Free Footlights

After a poor showing at last year’s Fringe, the Free Footlights return this year on top form. In their lesser known stand-up show, the Cambridge Footlights showcase some of the best up and coming young comedians from the renowned sketch comedy group. There is a running theme of self-deprecation and a confident, well deserved arrogance which accompanies the high-brow intellectual comedy we’ve come to expect from student stand-ups. Although this limits the show’s appeal to the wider audience, it is wickedly funny at times and showcases a fantastic breadth of talent. Some acts show the inexperience one would expect from a performer in their first year at the fringe, but there is a fantastic quality on display and bags of the trademark wit the footlights are known for.

The Free Footlights return this year on top form.

Compèred by the charmingly awkward Ted Hill, the show starts a little slow but soon picks up with Hill’s confident crowdwork. The first act James Farmer oozes everything you’d expect from a nerd. Beautifully self-deprecating and a natural odd-ball, Fraser owns his stereotype and is sharp and witty enough to string together an enjoyable ten minutes. Although there is little original in his material, his set on sex suits what one would expect from a young Cambridge comedian.

Hill’s follow on to Farmer’s material is a little hit and miss, but he quickly moves on to introduce the hugely impressive Rob Oldham. Although he is very much a work in the making, Oldham’s material is wonderfully dead-pan. Surreal, insightful and hilarious, his intelligent brand of comedy is at times polarising, but consistently brilliant. He shows signs of his inexperience and he doesn’t yet seem quite at home on stage, but Oldham has immense potential. His style won’t be popular with everyone, but for the right niche audience, Oldham is no more than a few sets from being a superb stand-up.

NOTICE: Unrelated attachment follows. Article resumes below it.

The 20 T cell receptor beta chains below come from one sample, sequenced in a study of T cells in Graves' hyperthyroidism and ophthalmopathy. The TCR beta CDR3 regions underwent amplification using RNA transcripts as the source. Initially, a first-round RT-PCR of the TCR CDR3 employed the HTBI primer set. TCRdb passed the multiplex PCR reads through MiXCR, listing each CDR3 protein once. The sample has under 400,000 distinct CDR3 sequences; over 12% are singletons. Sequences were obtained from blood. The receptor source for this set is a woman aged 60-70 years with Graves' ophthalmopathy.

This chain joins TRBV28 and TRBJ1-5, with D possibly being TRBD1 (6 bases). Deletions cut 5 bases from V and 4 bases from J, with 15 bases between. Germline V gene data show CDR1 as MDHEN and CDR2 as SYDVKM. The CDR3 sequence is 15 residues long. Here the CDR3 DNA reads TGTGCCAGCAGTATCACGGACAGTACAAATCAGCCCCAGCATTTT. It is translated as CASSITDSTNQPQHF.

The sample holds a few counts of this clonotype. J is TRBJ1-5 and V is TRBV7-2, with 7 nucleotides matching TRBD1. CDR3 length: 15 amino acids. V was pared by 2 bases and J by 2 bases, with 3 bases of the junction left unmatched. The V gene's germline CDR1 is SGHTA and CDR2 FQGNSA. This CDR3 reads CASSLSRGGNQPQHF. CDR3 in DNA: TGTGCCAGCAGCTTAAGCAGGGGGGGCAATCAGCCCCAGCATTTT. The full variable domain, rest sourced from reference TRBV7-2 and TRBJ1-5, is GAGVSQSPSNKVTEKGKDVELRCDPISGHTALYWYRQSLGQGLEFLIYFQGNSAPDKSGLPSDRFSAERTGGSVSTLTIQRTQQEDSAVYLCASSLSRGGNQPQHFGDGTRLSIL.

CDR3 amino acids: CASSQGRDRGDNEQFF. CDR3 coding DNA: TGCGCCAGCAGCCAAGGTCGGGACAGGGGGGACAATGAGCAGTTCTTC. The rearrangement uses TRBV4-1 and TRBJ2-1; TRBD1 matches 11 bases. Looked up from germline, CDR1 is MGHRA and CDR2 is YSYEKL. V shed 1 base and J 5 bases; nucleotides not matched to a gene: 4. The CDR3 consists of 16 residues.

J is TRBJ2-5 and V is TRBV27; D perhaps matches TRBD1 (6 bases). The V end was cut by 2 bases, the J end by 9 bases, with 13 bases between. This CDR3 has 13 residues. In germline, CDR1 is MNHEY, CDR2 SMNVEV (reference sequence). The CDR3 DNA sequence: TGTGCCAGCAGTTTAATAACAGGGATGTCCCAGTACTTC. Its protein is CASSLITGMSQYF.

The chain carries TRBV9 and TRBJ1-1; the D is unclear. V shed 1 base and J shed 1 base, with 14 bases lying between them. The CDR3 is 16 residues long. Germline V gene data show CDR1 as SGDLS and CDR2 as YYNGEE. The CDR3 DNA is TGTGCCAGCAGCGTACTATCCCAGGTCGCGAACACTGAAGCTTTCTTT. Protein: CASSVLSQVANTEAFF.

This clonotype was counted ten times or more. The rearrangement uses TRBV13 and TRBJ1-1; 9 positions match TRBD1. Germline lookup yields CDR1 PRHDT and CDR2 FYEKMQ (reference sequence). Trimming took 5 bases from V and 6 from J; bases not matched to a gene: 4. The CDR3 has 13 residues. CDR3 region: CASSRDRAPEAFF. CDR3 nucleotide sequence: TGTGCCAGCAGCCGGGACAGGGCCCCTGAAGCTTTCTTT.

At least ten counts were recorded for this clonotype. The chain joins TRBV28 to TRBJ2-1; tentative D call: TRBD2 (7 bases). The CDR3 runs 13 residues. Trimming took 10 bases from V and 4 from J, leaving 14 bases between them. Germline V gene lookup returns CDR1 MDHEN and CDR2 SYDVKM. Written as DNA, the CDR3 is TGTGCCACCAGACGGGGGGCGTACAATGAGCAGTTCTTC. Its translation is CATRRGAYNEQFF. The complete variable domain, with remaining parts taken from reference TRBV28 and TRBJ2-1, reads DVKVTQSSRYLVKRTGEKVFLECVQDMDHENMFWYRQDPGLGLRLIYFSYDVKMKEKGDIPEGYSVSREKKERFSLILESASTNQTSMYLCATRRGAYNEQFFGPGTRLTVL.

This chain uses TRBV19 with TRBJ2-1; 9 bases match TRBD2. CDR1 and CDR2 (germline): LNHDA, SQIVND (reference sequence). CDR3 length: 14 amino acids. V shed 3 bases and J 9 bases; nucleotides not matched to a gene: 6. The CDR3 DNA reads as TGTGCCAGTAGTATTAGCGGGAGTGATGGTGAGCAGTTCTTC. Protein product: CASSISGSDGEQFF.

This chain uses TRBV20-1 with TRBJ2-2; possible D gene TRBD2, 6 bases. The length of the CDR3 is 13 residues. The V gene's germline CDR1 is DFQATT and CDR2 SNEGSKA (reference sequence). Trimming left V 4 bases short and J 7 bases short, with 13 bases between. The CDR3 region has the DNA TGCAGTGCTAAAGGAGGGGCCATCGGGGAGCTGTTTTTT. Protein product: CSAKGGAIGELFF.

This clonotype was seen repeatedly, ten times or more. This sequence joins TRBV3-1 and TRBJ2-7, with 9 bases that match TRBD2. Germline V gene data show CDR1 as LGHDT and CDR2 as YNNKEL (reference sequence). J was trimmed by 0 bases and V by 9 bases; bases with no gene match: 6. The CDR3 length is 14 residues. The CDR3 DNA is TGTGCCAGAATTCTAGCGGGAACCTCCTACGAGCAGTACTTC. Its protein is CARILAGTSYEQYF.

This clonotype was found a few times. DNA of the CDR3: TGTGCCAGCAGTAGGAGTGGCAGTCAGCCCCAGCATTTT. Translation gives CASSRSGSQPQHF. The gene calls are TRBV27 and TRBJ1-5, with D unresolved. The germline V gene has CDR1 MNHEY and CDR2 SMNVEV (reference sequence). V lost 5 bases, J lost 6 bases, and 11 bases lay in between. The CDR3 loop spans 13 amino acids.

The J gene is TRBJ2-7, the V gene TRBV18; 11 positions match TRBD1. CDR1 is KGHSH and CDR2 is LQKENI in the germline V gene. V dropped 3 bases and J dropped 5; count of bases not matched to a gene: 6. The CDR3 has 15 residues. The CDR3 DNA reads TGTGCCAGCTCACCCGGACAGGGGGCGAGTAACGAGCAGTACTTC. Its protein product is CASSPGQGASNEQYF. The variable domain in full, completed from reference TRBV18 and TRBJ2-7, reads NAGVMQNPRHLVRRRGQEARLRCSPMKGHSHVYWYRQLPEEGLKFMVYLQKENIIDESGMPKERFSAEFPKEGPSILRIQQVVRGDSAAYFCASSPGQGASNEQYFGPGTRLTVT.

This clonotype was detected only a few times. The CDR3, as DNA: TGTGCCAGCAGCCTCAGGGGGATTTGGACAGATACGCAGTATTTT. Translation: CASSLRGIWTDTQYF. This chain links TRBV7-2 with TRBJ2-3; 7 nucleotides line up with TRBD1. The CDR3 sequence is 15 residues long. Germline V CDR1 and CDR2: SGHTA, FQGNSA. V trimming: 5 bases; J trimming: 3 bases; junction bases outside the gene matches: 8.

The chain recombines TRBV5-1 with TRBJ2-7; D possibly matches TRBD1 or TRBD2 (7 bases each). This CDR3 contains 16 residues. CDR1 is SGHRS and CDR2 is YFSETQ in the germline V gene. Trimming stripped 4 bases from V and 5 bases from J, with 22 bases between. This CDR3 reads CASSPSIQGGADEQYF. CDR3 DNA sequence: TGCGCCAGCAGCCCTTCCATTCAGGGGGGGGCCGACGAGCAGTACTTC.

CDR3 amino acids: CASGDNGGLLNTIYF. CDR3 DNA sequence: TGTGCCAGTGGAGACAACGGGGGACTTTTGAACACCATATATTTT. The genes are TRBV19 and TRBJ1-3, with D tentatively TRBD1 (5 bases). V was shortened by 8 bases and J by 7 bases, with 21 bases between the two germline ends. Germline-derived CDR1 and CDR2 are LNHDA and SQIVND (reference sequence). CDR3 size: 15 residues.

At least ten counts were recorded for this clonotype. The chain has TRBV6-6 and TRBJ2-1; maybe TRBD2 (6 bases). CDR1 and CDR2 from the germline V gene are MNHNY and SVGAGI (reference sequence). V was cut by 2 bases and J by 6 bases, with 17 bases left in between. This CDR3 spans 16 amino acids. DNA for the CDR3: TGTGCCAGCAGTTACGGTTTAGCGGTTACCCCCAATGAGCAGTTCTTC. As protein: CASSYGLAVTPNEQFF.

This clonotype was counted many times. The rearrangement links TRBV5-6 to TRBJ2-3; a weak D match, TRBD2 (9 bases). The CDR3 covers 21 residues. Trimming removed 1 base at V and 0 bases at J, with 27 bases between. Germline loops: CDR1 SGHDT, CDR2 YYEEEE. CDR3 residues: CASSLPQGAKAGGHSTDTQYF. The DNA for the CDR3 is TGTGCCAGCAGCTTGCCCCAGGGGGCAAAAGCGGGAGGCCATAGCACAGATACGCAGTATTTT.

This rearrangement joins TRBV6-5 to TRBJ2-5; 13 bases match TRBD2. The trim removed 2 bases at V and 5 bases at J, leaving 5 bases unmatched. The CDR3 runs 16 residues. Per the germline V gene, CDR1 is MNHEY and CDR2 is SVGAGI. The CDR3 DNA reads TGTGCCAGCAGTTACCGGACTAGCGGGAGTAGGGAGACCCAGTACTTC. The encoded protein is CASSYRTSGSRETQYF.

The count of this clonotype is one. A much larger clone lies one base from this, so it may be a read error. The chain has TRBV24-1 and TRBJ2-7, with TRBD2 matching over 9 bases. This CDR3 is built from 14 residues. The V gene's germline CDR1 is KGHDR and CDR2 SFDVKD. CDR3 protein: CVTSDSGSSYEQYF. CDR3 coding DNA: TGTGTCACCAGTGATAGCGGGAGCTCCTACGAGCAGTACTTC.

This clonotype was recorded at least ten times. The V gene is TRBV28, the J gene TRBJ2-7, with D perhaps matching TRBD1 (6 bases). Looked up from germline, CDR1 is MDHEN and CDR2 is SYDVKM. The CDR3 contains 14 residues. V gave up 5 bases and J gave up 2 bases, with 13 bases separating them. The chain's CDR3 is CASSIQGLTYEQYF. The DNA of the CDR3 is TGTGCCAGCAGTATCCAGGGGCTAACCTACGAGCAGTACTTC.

After an amusing segment on student privilege from Hill, Alex McKeith offers ten minutes of his “man with a guitar” musical comedy. With a quirky oddness like his predecessors, McKeith offers songs inspired by Lamar and Kanye and although his material is variable in quality, his set is enjoyable and his themes progress skilfully, but he doesn’t quite reach the heights of Oldham before him.

Without a doubt, the final act Ahir Shah is the real star of the show. Emotionally charged, politically angry and a wonderful storyteller, Shah owns an exquisite stage presence and has an almost unrivalled pace to his set. Although the speed of his comedy risks incoherence, Shah is masterfully sharp and to the point, varying his approach constantly and keeping the audience on edge throughout. Shah’s delivery verges on slam poetry and the result is truly fantastic. While I can only vouch for Shah based on a ten minute taster, I wouldn’t be surprised to see this man walk away with one of the top prizes at the Fringe.

Of course, with a daily changing line-up, any other day may be a disaster, and for only that reason am I reluctant to unreservedly recommend this show. But based on what I’ve seen, I can only say, the Free Footlights are back!

Reviews by Max Falkenberg

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The Blurb

In addition to their main show, the Cambridge Footlights present an hour of stand-up, songs, monologues and more in association with PBH's Free Fringe. Featuring a rolling line-up of Cambridge's top comedians and friends, this is student comedy at its best. The Cambridge Footlights are a world-renowned comedy troupe, whose alumni include: Richard Ayoade, David Mitchell, Hugh Laurie, Stephen Fry and the better half of The Inbetweeners.

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